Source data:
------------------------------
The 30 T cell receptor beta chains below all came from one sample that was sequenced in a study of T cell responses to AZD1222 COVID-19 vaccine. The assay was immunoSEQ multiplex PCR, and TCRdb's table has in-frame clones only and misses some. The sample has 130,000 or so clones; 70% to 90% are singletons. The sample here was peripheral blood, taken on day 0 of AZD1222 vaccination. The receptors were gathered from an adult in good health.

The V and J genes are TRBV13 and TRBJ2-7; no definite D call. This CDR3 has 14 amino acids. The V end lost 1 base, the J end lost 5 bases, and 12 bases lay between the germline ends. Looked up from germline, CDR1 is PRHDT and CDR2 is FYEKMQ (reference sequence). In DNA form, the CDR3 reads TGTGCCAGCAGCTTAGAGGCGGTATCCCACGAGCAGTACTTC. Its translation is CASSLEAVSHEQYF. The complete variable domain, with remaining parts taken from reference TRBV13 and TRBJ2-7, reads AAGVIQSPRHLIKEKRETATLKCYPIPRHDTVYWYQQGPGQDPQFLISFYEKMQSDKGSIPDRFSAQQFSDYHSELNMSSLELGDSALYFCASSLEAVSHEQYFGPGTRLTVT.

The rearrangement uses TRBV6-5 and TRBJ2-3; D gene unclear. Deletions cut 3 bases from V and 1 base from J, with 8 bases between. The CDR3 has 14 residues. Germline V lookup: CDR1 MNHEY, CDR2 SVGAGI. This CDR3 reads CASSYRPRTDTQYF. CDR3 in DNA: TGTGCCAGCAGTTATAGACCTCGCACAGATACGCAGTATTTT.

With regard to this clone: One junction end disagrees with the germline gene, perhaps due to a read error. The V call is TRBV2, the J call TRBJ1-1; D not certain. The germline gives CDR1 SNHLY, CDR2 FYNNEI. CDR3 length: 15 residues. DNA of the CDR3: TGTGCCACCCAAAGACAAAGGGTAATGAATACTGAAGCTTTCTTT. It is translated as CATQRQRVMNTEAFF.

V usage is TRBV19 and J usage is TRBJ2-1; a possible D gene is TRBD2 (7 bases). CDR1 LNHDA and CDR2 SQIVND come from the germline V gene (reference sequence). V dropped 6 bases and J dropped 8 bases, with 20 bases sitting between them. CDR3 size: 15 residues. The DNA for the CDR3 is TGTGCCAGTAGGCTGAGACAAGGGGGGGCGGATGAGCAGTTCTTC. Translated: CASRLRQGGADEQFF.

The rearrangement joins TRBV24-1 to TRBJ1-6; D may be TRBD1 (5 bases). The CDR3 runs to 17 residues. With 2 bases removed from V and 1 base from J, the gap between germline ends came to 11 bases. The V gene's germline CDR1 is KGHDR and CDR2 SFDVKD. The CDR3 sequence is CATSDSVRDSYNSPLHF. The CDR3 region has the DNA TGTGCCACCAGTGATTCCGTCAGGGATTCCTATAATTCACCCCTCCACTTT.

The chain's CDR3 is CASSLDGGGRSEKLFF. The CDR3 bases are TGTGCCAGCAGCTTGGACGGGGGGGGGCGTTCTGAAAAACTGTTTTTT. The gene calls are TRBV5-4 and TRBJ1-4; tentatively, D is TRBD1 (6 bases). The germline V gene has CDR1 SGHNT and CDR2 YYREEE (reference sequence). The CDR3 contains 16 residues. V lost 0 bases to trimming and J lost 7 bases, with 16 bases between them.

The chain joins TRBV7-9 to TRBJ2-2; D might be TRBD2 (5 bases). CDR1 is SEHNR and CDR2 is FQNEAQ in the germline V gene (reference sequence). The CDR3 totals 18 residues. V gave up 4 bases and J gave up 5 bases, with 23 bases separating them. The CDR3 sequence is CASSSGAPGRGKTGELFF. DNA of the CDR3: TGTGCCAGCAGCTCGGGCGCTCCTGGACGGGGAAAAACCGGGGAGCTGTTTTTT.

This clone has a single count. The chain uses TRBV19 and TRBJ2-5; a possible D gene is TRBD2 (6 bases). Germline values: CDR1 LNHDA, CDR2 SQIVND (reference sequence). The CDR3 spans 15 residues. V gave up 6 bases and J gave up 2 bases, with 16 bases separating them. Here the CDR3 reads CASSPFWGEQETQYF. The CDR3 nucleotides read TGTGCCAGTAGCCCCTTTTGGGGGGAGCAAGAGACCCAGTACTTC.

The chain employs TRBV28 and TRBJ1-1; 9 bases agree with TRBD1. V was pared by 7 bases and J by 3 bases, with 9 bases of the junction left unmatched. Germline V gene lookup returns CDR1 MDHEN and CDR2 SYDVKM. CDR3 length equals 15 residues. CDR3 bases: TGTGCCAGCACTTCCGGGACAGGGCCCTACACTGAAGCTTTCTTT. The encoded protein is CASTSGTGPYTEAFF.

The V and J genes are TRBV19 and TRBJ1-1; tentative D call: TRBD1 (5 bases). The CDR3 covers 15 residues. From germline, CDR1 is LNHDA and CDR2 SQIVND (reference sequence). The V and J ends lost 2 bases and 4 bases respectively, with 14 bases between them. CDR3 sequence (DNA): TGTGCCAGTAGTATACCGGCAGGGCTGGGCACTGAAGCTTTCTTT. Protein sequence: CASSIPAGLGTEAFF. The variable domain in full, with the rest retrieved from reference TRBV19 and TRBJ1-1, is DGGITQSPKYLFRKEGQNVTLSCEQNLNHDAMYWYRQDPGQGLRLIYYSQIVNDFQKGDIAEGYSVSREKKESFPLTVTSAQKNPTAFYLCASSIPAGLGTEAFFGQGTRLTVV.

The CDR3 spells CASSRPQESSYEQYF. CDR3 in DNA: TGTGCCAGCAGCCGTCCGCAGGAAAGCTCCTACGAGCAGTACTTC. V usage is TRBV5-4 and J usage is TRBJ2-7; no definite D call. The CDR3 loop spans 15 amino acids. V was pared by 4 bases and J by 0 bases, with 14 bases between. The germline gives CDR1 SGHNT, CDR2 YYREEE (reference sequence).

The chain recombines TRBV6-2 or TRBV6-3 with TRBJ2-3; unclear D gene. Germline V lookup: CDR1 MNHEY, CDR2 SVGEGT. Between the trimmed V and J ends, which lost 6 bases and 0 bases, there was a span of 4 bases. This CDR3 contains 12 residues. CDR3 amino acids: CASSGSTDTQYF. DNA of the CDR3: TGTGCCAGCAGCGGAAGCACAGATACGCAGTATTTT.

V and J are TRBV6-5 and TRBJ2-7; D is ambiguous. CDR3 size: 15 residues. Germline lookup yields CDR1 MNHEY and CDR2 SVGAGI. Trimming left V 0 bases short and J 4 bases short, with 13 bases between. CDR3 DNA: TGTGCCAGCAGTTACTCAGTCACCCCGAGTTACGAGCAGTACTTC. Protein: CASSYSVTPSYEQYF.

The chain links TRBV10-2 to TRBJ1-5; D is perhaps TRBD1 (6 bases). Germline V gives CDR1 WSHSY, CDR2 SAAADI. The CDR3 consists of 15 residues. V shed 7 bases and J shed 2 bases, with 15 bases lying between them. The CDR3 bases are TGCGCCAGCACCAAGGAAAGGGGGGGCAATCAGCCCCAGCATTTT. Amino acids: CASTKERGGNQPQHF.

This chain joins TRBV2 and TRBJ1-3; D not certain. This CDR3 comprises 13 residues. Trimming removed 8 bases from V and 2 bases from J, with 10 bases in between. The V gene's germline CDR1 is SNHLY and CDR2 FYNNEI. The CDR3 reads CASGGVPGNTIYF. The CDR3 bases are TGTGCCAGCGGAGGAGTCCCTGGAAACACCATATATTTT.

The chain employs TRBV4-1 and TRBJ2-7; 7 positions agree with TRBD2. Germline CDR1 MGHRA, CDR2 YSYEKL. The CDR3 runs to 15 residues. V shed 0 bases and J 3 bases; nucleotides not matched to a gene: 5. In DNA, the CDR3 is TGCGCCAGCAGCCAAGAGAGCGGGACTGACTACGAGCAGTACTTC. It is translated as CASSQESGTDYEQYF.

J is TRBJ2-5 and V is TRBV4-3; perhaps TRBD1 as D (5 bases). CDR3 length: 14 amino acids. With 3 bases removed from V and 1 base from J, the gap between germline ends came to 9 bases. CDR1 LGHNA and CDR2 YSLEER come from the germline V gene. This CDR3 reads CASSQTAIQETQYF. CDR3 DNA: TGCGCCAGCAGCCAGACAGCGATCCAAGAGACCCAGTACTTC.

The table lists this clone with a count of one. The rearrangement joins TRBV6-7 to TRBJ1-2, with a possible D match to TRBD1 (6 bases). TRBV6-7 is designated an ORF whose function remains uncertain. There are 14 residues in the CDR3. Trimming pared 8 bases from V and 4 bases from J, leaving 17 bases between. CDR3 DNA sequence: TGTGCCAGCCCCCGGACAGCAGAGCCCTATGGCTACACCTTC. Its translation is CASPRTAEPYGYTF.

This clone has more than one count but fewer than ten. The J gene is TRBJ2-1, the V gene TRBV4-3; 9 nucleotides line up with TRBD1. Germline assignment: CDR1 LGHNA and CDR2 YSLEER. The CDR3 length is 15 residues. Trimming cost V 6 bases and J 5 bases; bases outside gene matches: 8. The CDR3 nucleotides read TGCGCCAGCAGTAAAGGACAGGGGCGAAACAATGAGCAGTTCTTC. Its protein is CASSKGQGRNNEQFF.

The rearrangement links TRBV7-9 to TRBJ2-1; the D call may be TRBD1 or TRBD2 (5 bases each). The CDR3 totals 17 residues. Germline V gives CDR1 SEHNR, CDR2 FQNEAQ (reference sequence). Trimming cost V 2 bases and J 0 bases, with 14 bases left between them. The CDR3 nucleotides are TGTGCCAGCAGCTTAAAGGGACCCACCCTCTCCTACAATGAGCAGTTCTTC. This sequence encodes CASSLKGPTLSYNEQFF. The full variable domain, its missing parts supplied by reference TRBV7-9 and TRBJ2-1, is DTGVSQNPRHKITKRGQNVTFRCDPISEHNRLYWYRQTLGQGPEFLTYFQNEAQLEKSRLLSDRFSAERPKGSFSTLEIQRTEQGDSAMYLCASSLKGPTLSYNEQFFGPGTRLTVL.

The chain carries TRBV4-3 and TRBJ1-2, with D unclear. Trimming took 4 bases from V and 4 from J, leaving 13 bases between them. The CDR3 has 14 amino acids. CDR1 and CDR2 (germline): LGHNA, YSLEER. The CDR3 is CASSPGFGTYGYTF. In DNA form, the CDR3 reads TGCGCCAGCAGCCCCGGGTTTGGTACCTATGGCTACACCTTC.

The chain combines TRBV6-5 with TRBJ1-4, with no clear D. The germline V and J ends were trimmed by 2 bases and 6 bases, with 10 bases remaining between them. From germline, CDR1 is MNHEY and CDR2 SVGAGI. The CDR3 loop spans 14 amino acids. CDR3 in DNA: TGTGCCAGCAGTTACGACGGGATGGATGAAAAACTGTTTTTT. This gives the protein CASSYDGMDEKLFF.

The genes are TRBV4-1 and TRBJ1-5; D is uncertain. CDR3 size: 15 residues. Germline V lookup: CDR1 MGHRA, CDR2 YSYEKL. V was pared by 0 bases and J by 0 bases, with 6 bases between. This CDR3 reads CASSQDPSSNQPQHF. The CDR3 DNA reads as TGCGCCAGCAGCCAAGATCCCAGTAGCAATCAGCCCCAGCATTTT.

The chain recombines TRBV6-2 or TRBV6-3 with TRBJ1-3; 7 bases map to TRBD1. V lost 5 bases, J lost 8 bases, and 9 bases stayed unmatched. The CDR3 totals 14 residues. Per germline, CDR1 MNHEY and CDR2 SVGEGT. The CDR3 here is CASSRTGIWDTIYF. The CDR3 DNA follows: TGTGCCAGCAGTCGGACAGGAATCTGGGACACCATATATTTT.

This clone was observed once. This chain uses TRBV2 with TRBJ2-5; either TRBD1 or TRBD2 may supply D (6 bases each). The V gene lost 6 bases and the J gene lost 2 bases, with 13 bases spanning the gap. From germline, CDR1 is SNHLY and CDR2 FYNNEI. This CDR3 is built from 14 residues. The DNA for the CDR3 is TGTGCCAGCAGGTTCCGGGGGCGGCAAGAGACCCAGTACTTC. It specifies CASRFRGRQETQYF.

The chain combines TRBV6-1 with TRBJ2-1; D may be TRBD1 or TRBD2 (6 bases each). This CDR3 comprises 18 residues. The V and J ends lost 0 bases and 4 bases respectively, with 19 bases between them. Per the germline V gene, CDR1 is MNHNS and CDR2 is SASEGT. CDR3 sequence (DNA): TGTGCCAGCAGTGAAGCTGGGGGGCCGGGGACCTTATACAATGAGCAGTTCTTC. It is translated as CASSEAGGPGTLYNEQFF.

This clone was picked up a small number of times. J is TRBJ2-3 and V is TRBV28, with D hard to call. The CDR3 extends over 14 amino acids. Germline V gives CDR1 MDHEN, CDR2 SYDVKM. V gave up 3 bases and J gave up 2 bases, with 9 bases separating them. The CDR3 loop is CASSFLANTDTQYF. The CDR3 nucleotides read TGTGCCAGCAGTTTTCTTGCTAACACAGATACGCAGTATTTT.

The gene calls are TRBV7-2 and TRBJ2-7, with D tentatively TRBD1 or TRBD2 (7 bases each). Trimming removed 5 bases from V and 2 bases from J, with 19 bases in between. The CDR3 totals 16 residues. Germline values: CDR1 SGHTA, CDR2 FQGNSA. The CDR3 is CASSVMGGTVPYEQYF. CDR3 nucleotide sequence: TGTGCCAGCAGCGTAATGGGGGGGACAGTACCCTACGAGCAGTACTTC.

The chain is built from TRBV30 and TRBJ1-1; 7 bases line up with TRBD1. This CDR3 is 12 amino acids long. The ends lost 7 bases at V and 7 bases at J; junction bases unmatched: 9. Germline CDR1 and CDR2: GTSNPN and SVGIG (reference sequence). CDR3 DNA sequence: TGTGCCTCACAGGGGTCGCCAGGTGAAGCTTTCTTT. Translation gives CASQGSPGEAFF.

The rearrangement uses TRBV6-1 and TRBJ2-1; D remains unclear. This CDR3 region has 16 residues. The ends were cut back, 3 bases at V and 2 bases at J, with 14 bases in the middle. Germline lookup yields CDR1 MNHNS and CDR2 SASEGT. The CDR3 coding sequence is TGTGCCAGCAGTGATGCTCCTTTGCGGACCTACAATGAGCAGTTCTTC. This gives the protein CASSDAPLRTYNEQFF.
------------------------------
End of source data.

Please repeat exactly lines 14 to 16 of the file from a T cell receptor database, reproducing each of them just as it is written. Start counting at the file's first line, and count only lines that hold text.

V and J are TRBV6-5 and TRBJ2-7; D is ambiguous. CDR3 size: 15 residues. Germline lookup yields CDR1 MNHEY and CDR2 SVGAGI. Trimming left V 0 bases short and J 4 bases short, with 13 bases between. CDR3 DNA: TGTGCCAGCAGTTACTCAGTCACCCCGAGTTACGAGCAGTACTTC. Protein: CASSYSVTPSYEQYF.

The chain links TRBV10-2 to TRBJ1-5; D is perhaps TRBD1 (6 bases). Germline V gives CDR1 WSHSY, CDR2 SAAADI. The CDR3 consists of 15 residues. V shed 7 bases and J shed 2 bases, with 15 bases lying between them. The CDR3 bases are TGCGCCAGCACCAAGGAAAGGGGGGGCAATCAGCCCCAGCATTTT. Amino acids: CASTKERGGNQPQHF.

This chain joins TRBV2 and TRBJ1-3; D not certain. This CDR3 comprises 13 residues. Trimming removed 8 bases from V and 2 bases from J, with 10 bases in between. The V gene's germline CDR1 is SNHLY and CDR2 FYNNEI. The CDR3 reads CASGGVPGNTIYF. The CDR3 bases are TGTGCCAGCGGAGGAGTCCCTGGAAACACCATATATTTT.